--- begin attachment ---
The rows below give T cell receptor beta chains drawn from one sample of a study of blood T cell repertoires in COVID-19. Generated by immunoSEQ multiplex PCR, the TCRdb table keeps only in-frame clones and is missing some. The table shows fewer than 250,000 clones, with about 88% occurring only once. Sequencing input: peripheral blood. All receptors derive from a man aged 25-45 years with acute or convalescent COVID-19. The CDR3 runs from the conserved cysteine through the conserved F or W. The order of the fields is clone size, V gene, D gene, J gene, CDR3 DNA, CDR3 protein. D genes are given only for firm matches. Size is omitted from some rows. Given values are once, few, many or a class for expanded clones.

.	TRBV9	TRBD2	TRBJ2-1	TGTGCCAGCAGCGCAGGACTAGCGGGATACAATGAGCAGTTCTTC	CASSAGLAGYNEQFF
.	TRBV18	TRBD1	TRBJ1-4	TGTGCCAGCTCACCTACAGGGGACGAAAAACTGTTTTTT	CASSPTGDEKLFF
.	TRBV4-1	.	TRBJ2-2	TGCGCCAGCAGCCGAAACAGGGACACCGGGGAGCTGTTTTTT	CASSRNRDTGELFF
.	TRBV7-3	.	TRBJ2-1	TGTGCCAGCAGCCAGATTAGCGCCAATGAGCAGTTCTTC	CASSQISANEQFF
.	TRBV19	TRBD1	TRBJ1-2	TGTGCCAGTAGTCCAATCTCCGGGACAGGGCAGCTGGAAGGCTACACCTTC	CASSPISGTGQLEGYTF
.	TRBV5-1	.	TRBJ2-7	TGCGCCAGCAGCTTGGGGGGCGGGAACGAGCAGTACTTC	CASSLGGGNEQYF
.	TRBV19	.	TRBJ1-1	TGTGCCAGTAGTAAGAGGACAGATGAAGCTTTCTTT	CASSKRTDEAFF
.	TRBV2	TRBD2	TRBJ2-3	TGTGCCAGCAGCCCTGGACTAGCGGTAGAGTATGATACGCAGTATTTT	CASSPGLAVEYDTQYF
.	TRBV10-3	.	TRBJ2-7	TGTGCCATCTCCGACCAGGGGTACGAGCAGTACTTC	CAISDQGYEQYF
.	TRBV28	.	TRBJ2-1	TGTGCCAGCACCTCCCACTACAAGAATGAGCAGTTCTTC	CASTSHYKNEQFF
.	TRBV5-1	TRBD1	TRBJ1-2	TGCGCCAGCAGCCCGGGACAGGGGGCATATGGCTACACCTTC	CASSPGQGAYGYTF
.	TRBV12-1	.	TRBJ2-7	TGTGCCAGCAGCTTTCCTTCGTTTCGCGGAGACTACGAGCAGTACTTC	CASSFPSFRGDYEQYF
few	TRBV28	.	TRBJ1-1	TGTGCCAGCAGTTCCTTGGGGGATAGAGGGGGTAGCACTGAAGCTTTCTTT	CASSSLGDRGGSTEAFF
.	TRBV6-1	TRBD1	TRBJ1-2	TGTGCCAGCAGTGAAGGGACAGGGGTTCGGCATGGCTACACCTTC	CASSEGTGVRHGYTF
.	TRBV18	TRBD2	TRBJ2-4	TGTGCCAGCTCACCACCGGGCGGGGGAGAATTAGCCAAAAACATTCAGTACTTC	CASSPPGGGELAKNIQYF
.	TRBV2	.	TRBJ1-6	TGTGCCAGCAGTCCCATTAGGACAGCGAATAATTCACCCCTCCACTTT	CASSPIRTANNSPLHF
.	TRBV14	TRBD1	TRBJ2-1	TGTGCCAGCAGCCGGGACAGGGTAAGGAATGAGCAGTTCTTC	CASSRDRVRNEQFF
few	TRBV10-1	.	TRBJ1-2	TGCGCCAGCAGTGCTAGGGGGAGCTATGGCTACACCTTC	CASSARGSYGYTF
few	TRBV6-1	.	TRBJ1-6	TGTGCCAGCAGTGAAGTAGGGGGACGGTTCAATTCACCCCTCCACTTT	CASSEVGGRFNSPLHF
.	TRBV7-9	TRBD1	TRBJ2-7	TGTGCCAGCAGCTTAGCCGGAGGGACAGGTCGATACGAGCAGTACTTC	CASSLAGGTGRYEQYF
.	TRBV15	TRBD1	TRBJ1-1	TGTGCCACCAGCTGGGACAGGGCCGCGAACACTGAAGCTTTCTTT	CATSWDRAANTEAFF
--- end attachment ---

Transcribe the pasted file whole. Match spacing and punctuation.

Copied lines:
The rows below give T cell receptor beta chains drawn from one sample of a study of blood T cell repertoires in COVID-19. Generated by immunoSEQ multiplex PCR, the TCRdb table keeps only in-frame clones and is missing some. The table shows fewer than 250,000 clones, with about 88% occurring only once. Sequencing input: peripheral blood. All receptors derive from a man aged 25-45 years with acute or convalescent COVID-19. The CDR3 runs from the conserved cysteine through the conserved F or W. The order of the fields is clone size, V gene, D gene, J gene, CDR3 DNA, CDR3 protein. D genes are given only for firm matches. Size is omitted from some rows. Given values are once, few, many or a class for expanded clones.

.	TRBV9	TRBD2	TRBJ2-1	TGTGCCAGCAGCGCAGGACTAGCGGGATACAATGAGCAGTTCTTC	CASSAGLAGYNEQFF
.	TRBV18	TRBD1	TRBJ1-4	TGTGCCAGCTCACCTACAGGGGACGAAAAACTGTTTTTT	CASSPTGDEKLFF
.	TRBV4-1	.	TRBJ2-2	TGCGCCAGCAGCCGAAACAGGGACACCGGGGAGCTGTTTTTT	CASSRNRDTGELFF
.	TRBV7-3	.	TRBJ2-1	TGTGCCAGCAGCCAGATTAGCGCCAATGAGCAGTTCTTC	CASSQISANEQFF
.	TRBV19	TRBD1	TRBJ1-2	TGTGCCAGTAGTCCAATCTCCGGGACAGGGCAGCTGGAAGGCTACACCTTC	CASSPISGTGQLEGYTF
.	TRBV5-1	.	TRBJ2-7	TGCGCCAGCAGCTTGGGGGGCGGGAACGAGCAGTACTTC	CASSLGGGNEQYF
.	TRBV19	.	TRBJ1-1	TGTGCCAGTAGTAAGAGGACAGATGAAGCTTTCTTT	CASSKRTDEAFF
.	TRBV2	TRBD2	TRBJ2-3	TGTGCCAGCAGCCCTGGACTAGCGGTAGAGTATGATACGCAGTATTTT	CASSPGLAVEYDTQYF
.	TRBV10-3	.	TRBJ2-7	TGTGCCATCTCCGACCAGGGGTACGAGCAGTACTTC	CAISDQGYEQYF
.	TRBV28	.	TRBJ2-1	TGTGCCAGCACCTCCCACTACAAGAATGAGCAGTTCTTC	CASTSHYKNEQFF
.	TRBV5-1	TRBD1	TRBJ1-2	TGCGCCAGCAGCCCGGGACAGGGGGCATATGGCTACACCTTC	CASSPGQGAYGYTF
.	TRBV12-1	.	TRBJ2-7	TGTGCCAGCAGCTTTCCTTCGTTTCGCGGAGACTACGAGCAGTACTTC	CASSFPSFRGDYEQYF
few	TRBV28	.	TRBJ1-1	TGTGCCAGCAGTTCCTTGGGGGATAGAGGGGGTAGCACTGAAGCTTTCTTT	CASSSLGDRGGSTEAFF
.	TRBV6-1	TRBD1	TRBJ1-2	TGTGCCAGCAGTGAAGGGACAGGGGTTCGGCATGGCTACACCTTC	CASSEGTGVRHGYTF
.	TRBV18	TRBD2	TRBJ2-4	TGTGCCAGCTCACCACCGGGCGGGGGAGAATTAGCCAAAAACATTCAGTACTTC	CASSPPGGGELAKNIQYF
.	TRBV2	.	TRBJ1-6	TGTGCCAGCAGTCCCATTAGGACAGCGAATAATTCACCCCTCCACTTT	CASSPIRTANNSPLHF
.	TRBV14	TRBD1	TRBJ2-1	TGTGCCAGCAGCCGGGACAGGGTAAGGAATGAGCAGTTCTTC	CASSRDRVRNEQFF
few	TRBV10-1	.	TRBJ1-2	TGCGCCAGCAGTGCTAGGGGGAGCTATGGCTACACCTTC	CASSARGSYGYTF
few	TRBV6-1	.	TRBJ1-6	TGTGCCAGCAGTGAAGTAGGGGGACGGTTCAATTCACCCCTCCACTTT	CASSEVGGRFNSPLHF
.	TRBV7-9	TRBD1	TRBJ2-7	TGTGCCAGCAGCTTAGCCGGAGGGACAGGTCGATACGAGCAGTACTTC	CASSLAGGTGRYEQYF
.	TRBV15	TRBD1	TRBJ1-1	TGTGCCACCAGCTGGGACAGGGCCGCGAACACTGAAGCTTTCTTT	CATSWDRAANTEAFF